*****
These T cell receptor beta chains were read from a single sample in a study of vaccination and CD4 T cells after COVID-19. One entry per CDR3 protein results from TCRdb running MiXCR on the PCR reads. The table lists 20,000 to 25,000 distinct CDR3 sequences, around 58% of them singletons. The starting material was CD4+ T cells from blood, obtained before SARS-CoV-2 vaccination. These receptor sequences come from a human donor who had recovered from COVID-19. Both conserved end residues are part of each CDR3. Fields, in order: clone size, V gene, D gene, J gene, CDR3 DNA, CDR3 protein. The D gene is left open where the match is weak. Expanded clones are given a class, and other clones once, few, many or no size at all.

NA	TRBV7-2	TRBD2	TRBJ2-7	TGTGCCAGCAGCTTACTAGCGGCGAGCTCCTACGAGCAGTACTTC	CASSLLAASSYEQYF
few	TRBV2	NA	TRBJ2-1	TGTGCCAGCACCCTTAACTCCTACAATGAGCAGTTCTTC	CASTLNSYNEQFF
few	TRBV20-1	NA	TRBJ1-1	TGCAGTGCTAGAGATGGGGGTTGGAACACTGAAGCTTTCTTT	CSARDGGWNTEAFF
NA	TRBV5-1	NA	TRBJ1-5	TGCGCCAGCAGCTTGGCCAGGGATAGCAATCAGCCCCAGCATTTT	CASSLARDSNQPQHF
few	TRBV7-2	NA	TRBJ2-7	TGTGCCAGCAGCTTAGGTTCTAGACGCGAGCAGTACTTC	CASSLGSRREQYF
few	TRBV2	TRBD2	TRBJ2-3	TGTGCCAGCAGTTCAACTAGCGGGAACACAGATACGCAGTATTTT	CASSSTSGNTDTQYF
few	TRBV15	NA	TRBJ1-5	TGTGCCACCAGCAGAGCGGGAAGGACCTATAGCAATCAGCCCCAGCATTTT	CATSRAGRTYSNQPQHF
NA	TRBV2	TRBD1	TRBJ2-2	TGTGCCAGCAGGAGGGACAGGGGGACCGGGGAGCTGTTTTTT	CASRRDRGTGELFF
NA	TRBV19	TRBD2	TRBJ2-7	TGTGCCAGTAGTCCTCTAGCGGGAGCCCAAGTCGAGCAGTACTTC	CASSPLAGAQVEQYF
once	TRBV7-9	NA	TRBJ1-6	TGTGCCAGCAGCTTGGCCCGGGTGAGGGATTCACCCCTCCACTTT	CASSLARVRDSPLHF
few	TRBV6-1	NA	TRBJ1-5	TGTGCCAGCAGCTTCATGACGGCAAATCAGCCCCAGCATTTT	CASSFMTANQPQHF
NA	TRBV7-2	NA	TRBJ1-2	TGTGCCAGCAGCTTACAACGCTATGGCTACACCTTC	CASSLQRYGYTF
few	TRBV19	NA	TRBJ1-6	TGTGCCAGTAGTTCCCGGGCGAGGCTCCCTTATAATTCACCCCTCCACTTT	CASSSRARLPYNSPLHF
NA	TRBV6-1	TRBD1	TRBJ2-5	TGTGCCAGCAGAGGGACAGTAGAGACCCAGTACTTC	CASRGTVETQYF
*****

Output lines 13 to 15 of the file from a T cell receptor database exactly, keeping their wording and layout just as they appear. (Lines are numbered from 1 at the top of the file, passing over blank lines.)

NA	TRBV7-2	NA	TRBJ1-2	TGTGCCAGCAGCTTACAACGCTATGGCTACACCTTC	CASSLQRYGYTF
few	TRBV19	NA	TRBJ1-6	TGTGCCAGTAGTTCCCGGGCGAGGCTCCCTTATAATTCACCCCTCCACTTT	CASSSRARLPYNSPLHF
NA	TRBV6-1	TRBD1	TRBJ2-5	TGTGCCAGCAGAGGGACAGTAGAGACCCAGTACTTC	CASRGTVETQYF